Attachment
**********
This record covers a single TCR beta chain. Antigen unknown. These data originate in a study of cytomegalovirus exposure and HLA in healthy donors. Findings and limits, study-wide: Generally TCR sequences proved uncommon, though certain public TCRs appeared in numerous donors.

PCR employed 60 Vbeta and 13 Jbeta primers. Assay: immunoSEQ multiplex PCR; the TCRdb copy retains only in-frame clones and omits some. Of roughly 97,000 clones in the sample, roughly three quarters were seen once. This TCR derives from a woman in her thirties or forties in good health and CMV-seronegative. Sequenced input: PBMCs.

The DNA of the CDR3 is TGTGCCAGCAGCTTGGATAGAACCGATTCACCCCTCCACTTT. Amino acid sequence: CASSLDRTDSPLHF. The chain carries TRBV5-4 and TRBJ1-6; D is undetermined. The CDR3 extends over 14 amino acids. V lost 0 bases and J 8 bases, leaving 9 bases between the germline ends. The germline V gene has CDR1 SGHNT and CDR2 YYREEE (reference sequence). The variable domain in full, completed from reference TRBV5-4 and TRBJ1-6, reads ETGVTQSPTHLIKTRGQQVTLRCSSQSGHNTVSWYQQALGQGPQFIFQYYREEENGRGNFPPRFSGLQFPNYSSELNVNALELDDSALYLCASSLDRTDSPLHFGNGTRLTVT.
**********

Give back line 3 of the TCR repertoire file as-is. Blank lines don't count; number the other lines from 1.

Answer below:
The DNA of the CDR3 is TGTGCCAGCAGCTTGGATAGAACCGATTCACCCCTCCACTTT. Amino acid sequence: CASSLDRTDSPLHF. The chain carries TRBV5-4 and TRBJ1-6; D is undetermined. The CDR3 extends over 14 amino acids. V lost 0 bases and J 8 bases, leaving 9 bases between the germline ends. The germline V gene has CDR1 SGHNT and CDR2 YYREEE (reference sequence). The variable domain in full, completed from reference TRBV5-4 and TRBJ1-6, reads ETGVTQSPTHLIKTRGQQVTLRCSSQSGHNTVSWYQQALGQGPQFIFQYYREEENGRGNFPPRFSGLQFPNYSSELNVNALELDDSALYLCASSLDRTDSPLHFGNGTRLTVT.